Learning Experience Design vs Instructional Design: Is There a Difference?
Blog>Learning Experience Design vs Instructional Design: Is There a Difference?
Learning experience design (LXD) is a relatively new term that has been seen in the realm of instructional design (ID) and online learning. If you’ve ever come across the term, you’ve probably asked: “How is learning experience design different from instructional design?”
Instructional design can be defined as the creation of learning experiences and materials that result in the acquisition and application of knowledge and skills. The skillset follows a system of assessing needs, designing a process, developing materials and then finally evaluating their overall effectiveness. When it comes to designing a learning experience, instructional designers take three main components into account to ensure learning is effective: learning objectives, learning activities, and assessments. An instructional designer applies a systematic methodology that is rooted in instructional models to design and develop content, as well as other solutions to support the gaining of new knowledge and/or skills.
Learning experience design is the process of creating learning experiences that enable the learner to achieve desired learning outcomes in a human-centred and goal-oriented way. This definition thus puts the emphasis on designing a human-centred, goal-oriented learning experience. Many of the definitions usually have one throughline in common – they focus on designing for the “user” first. Essentially, LXD puts the person who will partake in the learning experience at the forefront of the entire process.
According to LXD.org there are fundamental differences between the perspectives, skills, methods, tools and results of learning experience designers and instructional designers. LXD is an interdisciplinary design discipline. It incorporates elements of several disciplines from the field of design – such as interaction design, user experience design and graphic design – with disciplines from the field of learning, such as cognitive psychology, neuroscience and instructional design. The roots of learning experience design lie in the field of design. Design methods, skills and tools have been adapted to focus on creating learning experiences.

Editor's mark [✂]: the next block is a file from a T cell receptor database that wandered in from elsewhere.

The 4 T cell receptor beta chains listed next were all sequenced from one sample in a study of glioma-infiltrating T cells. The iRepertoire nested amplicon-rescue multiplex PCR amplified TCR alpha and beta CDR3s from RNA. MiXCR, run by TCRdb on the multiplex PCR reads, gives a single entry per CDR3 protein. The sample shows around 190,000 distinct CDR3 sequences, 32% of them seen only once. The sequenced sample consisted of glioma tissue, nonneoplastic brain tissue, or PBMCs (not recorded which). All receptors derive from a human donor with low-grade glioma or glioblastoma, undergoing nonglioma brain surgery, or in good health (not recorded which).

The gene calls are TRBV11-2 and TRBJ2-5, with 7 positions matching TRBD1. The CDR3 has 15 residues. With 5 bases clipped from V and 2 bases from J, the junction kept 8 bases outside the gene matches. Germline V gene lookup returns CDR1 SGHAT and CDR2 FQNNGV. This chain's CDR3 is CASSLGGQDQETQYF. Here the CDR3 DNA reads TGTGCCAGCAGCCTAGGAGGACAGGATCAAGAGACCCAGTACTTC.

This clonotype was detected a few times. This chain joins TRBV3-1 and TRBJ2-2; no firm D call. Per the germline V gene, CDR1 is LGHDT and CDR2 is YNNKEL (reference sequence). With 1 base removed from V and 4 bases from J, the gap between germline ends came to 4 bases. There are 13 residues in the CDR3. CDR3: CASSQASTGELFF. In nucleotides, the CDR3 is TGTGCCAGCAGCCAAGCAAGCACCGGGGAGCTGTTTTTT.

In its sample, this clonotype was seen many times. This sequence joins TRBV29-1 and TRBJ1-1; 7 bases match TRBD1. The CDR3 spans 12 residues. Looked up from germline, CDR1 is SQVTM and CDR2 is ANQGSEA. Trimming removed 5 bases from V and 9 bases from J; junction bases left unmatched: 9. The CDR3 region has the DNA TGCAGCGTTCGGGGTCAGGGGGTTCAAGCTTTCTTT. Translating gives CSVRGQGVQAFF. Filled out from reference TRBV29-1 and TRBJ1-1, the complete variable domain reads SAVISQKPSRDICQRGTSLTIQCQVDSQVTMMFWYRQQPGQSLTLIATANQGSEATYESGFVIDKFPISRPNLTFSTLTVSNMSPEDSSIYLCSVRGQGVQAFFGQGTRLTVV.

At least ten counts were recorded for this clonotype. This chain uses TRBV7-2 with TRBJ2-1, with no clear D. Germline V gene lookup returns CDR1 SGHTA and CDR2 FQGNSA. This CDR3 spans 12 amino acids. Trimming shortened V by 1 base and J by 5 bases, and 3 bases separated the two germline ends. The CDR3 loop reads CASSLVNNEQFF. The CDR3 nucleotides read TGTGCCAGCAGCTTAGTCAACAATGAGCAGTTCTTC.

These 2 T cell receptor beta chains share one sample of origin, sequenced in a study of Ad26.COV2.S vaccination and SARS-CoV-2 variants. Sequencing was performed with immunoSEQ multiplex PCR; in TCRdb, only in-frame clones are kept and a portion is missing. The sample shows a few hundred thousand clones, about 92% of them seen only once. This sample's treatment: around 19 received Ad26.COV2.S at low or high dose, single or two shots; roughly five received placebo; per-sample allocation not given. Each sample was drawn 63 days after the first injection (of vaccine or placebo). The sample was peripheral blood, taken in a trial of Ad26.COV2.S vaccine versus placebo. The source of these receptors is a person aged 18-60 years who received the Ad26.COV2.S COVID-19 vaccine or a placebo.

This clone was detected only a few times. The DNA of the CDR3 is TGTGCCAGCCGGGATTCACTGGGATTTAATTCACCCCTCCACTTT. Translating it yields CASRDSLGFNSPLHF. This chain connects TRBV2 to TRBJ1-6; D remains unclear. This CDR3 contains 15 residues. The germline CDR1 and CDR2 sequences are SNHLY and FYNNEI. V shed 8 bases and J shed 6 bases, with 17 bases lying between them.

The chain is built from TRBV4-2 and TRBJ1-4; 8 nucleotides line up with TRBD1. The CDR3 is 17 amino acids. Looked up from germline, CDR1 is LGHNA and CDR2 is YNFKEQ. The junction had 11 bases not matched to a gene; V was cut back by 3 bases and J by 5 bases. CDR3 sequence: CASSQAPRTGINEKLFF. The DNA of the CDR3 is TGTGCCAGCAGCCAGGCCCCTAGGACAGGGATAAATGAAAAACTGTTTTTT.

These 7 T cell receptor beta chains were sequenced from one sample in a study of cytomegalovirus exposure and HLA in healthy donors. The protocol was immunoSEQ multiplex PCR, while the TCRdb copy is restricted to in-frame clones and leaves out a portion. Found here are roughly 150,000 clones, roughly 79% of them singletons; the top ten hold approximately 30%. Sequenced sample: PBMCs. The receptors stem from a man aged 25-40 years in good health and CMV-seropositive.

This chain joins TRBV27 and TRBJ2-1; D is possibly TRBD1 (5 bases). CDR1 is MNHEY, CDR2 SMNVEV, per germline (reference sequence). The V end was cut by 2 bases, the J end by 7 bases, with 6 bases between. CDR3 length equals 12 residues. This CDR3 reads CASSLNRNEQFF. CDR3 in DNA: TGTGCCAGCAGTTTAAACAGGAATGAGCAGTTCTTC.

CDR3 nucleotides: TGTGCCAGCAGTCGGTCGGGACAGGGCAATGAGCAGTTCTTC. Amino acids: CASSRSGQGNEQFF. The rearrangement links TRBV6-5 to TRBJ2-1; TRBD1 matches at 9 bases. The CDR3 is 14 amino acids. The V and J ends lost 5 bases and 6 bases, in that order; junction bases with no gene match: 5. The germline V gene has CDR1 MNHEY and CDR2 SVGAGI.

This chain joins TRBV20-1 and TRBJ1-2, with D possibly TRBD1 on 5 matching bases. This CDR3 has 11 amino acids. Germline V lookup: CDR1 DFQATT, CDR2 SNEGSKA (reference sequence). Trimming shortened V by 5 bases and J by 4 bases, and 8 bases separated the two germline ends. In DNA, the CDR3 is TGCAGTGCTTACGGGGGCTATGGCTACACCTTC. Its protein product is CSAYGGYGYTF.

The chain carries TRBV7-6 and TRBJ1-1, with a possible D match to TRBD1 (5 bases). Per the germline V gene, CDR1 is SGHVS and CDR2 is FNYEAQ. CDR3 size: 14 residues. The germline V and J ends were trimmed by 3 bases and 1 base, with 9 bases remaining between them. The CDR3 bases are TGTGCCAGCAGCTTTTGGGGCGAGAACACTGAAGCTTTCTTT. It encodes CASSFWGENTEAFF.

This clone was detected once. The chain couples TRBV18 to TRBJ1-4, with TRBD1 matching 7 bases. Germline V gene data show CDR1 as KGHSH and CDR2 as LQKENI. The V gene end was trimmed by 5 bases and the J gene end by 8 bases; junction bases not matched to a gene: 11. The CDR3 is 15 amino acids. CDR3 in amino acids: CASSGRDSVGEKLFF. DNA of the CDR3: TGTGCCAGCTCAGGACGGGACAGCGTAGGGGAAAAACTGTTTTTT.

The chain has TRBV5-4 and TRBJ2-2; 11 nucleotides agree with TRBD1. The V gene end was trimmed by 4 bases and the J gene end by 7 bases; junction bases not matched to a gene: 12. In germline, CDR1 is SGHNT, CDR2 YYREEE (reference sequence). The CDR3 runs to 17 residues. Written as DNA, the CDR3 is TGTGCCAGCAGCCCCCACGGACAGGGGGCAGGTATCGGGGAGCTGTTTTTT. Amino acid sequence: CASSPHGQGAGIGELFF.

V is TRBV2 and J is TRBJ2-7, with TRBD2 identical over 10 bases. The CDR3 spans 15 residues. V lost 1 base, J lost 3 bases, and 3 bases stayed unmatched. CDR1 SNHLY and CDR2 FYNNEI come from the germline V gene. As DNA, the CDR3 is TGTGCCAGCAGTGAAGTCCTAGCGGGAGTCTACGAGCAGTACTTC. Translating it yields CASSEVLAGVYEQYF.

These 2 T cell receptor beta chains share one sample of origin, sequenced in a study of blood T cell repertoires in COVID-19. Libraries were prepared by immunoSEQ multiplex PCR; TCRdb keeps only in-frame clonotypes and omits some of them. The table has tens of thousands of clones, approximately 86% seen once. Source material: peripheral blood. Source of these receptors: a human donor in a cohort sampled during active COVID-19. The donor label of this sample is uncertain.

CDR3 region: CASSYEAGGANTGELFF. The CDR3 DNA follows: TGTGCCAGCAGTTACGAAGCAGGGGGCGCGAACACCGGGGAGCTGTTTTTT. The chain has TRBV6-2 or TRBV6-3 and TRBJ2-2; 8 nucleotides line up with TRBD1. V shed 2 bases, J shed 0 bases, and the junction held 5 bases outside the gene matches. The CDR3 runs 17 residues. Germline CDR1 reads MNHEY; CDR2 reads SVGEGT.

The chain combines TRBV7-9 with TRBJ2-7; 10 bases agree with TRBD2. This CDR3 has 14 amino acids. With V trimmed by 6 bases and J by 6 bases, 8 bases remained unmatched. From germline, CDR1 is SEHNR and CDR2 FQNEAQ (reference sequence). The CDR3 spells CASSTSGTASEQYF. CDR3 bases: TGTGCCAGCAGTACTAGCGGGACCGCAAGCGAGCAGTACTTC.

Niels Floor, who claims to have coined the term “learning experience design” in 2007, says: “A great way to explain the general difference between LXD and ID is by comparing a scientist to an artist. ID has a more scientific perspective as an applied science while LXD has a more creative perspective as an applied art. Imagine how a scientist and an artist would separately try to solve the same problem. Their approaches and their solutions would be totally different. Both have value and one is not necessarily better than the other. The same applies to ID and LXD. Applied science and applied art are both valid approaches with different qualities and limitations.”
But the line between instructional design and learning experience design might be a little blurrier, with the two existing on a continuum rather than in distinctive spheres. Learning experience design might just be the new term for essential instructional design tasks as well as knowledge from the area of user experience (UX).
Lxd.org attempts to define learning experience design as a new field, stating that: “Learning experience design is an interdisciplinary field of expertise. It incorporates elements of different disciplines like interaction design, neuroscience, cognitive psychology, and teaching. It merges them into a completely new design discipline.”
Learning experience design can therefore be seen as a natural evolution of instructional design. Learning experience design can be seen as an attempt to put a new tag on the coordination of tasks of instructional design and tasks of user experience design, as illustrated in the following graphic.